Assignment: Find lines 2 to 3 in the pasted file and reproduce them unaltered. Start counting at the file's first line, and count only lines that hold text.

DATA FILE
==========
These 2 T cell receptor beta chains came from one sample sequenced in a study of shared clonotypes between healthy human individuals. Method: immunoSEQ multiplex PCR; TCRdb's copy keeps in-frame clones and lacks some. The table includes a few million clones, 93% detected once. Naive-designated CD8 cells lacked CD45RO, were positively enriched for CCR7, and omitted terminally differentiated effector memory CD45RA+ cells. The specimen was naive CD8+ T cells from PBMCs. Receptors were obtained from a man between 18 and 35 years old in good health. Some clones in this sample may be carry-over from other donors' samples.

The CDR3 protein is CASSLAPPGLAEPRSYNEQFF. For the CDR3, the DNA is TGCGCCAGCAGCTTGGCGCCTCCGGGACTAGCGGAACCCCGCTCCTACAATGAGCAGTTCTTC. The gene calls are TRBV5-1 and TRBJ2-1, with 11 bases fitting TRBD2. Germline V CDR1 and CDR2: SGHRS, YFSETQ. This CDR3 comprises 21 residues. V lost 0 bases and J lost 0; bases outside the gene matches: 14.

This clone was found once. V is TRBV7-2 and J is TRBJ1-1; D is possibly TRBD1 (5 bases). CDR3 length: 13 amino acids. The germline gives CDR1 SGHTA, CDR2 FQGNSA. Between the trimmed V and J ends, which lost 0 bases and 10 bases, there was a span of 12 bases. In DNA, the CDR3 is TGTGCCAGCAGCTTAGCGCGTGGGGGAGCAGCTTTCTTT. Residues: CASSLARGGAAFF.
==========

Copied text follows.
The CDR3 protein is CASSLAPPGLAEPRSYNEQFF. For the CDR3, the DNA is TGCGCCAGCAGCTTGGCGCCTCCGGGACTAGCGGAACCCCGCTCCTACAATGAGCAGTTCTTC. The gene calls are TRBV5-1 and TRBJ2-1, with 11 bases fitting TRBD2. Germline V CDR1 and CDR2: SGHRS, YFSETQ. This CDR3 comprises 21 residues. V lost 0 bases and J lost 0; bases outside the gene matches: 14.

This clone was found once. V is TRBV7-2 and J is TRBJ1-1; D is possibly TRBD1 (5 bases). CDR3 length: 13 amino acids. The germline gives CDR1 SGHTA, CDR2 FQGNSA. Between the trimmed V and J ends, which lost 0 bases and 10 bases, there was a span of 12 bases. In DNA, the CDR3 is TGTGCCAGCAGCTTAGCGCGTGGGGGAGCAGCTTTCTTT. Residues: CASSLARGGAAFF.